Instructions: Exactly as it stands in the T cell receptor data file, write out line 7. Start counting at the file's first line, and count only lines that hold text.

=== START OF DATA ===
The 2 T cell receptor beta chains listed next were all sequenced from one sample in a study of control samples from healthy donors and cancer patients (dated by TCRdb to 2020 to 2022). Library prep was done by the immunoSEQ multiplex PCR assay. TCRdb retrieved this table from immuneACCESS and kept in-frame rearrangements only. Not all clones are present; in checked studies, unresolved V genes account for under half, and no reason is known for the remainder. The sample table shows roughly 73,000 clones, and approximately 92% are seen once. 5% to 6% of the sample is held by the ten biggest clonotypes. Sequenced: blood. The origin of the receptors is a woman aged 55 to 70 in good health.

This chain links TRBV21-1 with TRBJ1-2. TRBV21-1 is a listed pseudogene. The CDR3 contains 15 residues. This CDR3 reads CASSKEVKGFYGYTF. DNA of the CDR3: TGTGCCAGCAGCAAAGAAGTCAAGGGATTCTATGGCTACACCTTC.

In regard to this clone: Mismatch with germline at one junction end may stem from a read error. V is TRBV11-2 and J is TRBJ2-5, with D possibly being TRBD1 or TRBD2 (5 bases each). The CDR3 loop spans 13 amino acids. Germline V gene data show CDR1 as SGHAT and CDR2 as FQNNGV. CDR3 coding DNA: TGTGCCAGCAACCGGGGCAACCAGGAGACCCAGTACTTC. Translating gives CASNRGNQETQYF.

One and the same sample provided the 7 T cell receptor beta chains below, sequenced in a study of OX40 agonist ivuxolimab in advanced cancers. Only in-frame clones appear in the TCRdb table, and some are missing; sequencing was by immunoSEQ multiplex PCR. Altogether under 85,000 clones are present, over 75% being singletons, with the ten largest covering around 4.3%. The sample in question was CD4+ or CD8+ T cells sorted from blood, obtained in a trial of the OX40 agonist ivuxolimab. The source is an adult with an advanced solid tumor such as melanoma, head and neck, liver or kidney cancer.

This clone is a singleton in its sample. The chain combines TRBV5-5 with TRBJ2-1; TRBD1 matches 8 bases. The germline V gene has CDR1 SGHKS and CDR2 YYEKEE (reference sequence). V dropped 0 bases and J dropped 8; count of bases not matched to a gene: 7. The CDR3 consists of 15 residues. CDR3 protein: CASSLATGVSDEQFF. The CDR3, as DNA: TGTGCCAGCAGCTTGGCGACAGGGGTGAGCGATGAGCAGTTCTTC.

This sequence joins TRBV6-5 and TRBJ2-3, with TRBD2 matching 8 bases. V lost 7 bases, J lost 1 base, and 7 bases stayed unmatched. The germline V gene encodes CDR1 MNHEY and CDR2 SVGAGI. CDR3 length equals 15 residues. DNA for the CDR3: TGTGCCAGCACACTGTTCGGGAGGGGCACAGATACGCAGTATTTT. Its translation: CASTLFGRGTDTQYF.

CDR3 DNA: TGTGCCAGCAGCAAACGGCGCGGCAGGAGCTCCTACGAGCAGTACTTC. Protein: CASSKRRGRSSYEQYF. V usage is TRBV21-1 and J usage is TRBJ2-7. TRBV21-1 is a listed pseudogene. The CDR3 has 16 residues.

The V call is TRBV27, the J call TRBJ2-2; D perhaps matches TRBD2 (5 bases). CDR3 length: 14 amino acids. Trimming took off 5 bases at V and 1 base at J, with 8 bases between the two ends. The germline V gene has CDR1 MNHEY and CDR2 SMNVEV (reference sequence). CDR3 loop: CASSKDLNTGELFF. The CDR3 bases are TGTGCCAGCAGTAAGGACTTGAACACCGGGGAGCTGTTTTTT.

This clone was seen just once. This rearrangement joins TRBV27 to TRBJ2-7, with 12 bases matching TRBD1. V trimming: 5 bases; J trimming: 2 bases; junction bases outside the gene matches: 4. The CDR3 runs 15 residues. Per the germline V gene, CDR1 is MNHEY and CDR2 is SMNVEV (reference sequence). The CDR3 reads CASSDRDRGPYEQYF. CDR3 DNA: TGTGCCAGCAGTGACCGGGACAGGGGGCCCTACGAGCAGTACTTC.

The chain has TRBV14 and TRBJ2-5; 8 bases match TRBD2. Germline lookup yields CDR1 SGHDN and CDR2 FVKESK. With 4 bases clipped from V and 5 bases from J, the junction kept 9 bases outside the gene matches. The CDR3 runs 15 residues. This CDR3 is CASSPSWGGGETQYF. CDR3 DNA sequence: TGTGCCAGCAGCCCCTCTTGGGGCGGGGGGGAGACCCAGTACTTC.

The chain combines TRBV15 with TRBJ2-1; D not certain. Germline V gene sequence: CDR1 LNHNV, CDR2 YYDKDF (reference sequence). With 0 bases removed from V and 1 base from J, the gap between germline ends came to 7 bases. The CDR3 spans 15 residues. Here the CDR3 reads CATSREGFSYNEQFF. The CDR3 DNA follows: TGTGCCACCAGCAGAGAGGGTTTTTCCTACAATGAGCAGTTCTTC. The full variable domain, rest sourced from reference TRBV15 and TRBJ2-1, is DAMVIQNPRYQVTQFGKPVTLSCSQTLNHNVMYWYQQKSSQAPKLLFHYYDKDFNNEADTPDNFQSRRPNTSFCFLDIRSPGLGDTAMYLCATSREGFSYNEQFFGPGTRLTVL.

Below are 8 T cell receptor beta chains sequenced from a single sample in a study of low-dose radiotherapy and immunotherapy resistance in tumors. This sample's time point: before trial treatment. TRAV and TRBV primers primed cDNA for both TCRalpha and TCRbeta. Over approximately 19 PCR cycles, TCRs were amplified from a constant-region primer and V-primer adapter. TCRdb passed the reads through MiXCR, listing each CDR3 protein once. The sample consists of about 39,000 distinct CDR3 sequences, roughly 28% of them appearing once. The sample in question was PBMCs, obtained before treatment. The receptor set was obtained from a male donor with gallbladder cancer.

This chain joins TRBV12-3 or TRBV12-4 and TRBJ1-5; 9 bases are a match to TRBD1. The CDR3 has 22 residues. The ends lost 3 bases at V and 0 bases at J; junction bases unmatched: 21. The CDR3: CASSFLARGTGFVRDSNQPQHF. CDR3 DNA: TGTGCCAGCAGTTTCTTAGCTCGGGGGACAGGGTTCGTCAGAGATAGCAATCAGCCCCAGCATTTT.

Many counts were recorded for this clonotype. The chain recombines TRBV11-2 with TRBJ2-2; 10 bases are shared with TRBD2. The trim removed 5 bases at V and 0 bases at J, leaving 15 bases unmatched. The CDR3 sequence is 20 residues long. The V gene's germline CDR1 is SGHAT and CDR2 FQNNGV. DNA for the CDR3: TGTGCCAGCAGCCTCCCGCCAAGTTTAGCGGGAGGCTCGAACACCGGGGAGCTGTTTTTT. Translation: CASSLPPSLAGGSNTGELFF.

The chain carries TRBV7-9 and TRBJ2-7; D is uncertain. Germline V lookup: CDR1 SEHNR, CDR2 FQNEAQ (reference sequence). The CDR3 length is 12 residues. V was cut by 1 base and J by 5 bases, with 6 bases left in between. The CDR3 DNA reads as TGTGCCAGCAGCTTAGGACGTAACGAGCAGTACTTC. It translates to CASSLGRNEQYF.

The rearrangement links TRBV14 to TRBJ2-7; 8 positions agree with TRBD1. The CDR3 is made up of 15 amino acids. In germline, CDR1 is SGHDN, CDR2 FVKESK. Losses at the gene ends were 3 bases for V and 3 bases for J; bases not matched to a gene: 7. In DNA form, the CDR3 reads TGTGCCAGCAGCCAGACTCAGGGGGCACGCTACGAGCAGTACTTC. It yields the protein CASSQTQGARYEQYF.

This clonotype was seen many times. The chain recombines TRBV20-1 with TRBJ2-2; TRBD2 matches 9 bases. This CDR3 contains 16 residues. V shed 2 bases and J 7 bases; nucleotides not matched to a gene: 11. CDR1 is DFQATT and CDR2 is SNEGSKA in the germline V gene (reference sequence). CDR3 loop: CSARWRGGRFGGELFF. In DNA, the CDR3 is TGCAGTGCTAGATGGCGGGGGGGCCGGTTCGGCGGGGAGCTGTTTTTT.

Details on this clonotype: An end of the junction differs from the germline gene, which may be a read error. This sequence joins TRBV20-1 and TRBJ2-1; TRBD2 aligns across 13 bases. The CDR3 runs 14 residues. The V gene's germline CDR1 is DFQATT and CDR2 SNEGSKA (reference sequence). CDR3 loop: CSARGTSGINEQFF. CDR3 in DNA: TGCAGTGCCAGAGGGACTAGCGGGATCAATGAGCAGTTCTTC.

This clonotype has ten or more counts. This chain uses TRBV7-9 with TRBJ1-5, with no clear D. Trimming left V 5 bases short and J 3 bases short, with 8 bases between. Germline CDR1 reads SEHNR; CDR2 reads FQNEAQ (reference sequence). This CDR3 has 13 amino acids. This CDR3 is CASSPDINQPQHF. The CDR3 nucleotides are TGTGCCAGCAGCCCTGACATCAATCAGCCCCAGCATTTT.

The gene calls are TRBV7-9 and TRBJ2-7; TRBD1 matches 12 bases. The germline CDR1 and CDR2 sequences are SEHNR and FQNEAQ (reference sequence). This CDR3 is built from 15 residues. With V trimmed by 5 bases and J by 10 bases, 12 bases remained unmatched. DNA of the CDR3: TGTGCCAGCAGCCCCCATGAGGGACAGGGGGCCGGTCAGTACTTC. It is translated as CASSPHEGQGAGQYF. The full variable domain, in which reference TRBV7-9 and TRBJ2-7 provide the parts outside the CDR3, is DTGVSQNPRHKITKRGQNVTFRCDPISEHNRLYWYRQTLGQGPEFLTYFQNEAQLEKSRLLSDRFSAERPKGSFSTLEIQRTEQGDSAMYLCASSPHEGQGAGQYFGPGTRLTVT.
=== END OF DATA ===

CDR3 DNA: TGTGCCAGCAGCAAACGGCGCGGCAGGAGCTCCTACGAGCAGTACTTC. Protein: CASSKRRGRSSYEQYF. V usage is TRBV21-1 and J usage is TRBJ2-7. TRBV21-1 is a listed pseudogene. The CDR3 has 16 residues.